China Consumer

Pepsi’s challenge

US firm inks key deal with noodle giant Tingyi

Pepsi’s challenge

Old strategy gets canned

Multinationals have long maintained that localisation is key to successful sales in China, and Indra Nooyi, Pepsi’s chief executive, extolled it again this week: “To win globally, we need to have absolutely the best business partners locally.”

Nooyi was referring to Pepsi’s announcement that it was selling its Chinese bottling operations to Tingyi, the Tianjin-based (but Taiwanese-owned) firm best known for its Master Kong brand of instant noodles.

In return, Pepsi will take a 5% stake in Tingyi’s beverage subsidiary, which will also become its franchise bottler in China.

The US company also has an option to expand that holding to a 20% stake by 2015.

The move marks Pepsi’s latest effort to catch up with rival Coca-Cola, which has 16.8% of China’s soft drinks market, says market research firm Euromonitor.

Pepsi controls 5.5%, behind Master Kong, which has 14.4% share of the market.

Under the deal, Tingyi will sell and distribute Pepsi’s carbonated beverage and Gatorade brands, as well as co-brand its juice products with Tropicana. Pepsi also says that the joint venture will allow it to distribute more efficiently across China and cut costs. Pepsi’s expertise in soft drink production will be welcome at Tingyi too, as it steps up its challenge to Coke, says Zhou Siran, a food industry expert.

Xinhua reckons the tie-up marks a long-awaited foray from Tingyi into carbonated drinks. The company already dominates China’s instant noodle market, says CBN, with a 57% share of sales, as well as other beverage categories like bottled tea (54%). Tingyi also enjoyed 21% of the juice market as of June this year (see WiC67).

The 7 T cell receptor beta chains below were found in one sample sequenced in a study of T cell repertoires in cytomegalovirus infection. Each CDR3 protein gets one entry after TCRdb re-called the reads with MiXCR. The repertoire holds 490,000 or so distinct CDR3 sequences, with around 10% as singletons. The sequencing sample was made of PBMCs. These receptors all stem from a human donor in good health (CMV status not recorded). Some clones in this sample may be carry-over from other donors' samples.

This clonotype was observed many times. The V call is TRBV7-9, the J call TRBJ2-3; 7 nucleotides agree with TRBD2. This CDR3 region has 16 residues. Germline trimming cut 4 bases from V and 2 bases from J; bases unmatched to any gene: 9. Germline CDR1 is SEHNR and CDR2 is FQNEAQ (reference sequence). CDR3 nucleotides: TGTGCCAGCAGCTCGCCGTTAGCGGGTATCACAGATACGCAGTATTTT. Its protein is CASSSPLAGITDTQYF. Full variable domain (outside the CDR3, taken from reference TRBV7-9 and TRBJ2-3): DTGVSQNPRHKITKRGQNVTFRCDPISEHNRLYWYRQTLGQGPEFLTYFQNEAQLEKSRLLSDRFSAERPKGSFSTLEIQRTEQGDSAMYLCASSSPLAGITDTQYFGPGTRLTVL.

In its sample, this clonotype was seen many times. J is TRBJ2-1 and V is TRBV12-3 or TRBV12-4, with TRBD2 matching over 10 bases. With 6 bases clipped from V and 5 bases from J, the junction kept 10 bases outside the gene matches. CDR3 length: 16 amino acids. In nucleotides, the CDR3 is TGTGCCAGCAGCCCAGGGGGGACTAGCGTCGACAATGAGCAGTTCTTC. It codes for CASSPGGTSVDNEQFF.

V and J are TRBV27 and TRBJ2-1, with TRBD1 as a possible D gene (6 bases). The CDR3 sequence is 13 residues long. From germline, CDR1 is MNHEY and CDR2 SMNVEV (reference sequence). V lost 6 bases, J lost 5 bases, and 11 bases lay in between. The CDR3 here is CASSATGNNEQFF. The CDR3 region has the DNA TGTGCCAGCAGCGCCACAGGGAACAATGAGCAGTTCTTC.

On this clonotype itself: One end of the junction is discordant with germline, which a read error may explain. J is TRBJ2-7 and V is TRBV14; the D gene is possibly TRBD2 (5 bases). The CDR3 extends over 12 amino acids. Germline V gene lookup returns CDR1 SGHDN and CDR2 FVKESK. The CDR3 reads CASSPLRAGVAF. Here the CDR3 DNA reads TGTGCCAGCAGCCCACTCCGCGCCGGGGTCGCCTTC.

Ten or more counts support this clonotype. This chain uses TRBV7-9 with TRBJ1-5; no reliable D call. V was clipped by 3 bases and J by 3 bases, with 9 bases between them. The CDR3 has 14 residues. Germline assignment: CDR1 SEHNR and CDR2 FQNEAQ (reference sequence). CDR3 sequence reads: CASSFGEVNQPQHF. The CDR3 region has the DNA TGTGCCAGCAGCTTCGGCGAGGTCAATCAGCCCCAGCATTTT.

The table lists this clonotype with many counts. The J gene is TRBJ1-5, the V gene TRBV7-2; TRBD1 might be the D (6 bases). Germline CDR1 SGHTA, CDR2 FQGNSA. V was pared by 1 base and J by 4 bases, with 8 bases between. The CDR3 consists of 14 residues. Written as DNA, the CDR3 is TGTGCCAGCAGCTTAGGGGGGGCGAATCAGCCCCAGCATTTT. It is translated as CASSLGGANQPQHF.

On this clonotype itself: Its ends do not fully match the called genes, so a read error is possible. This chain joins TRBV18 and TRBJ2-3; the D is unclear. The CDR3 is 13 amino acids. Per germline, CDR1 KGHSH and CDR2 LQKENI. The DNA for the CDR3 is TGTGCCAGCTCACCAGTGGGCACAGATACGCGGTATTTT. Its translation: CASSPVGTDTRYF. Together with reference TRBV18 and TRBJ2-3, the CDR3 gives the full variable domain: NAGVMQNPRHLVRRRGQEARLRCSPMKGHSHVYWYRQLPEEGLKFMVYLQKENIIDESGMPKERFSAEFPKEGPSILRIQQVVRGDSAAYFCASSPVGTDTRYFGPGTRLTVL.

Further, the deal allows Pepsi to exit the bottling business in China. In issue 92, we reported that it had bought out one of its bottling partners Beijing Yiqing because it had been bleeding cash, and performance on a wider front has been disappointing. According to a Tingyi statement, Pepsi’s bottling operations reported an after-tax loss of $45.5 million in 2009, which widened to $175.6 million in 2010.

“The deal would greatly benefit Pepsi, as the bottling industry has very low margins and gas, shipping and real estate costs are rising,” Shaun Rein, founder of Shanghai-based consultancy China Market Research Group, told the Wall Street Journal.

Rival Coke has had much better luck with its bottling partners, having taken an early decision to concentrate on joint ventures with partners such as state-owned giant COFCO, as well as Swire Pacific, a Hong Kong-based firm with long-term relationships in China (Coke maintains major equity positions in these joint ventures).

That strategy paid off. Coke now has distribution in almost every province and beverage volume rose 11% in the third quarter. Juice volumes grew faster at 19%, thanks to the continued strength of its Minute Maid Pulpy brand. The orange juice drink has been a major success, becoming Coke’s first “emerging market” brand to surpass $1 billion in sales.

Pepsi has other challenges in China says Doug Young, a former China news chief at Reuters, who wrote ths month that the Pepsi name is poorly recognised due to ineffective marketing. Its main juice drink brand, Tropicana, is also a “relative unknown,” Young warned in his industry blog. “Pepsi needs to grasp the importance of marketing in China… otherwise this latest tie-up with Tingyi could end up as hollow as an empty bowl of noodles.”

Pepsi boss Nooyi will be hoping too that the new partnership works out much more positively, although the proposed deal now has to negotiate China’s anti-monopoly legislation.

The combination of the two companies is also bound to raise concerns among competitors, with one analyst telling CBN that the deal may not get the required approvals.

Apparently, the combination of “a Taiwanese firm and an American company” might not bode well in Beijing, either.

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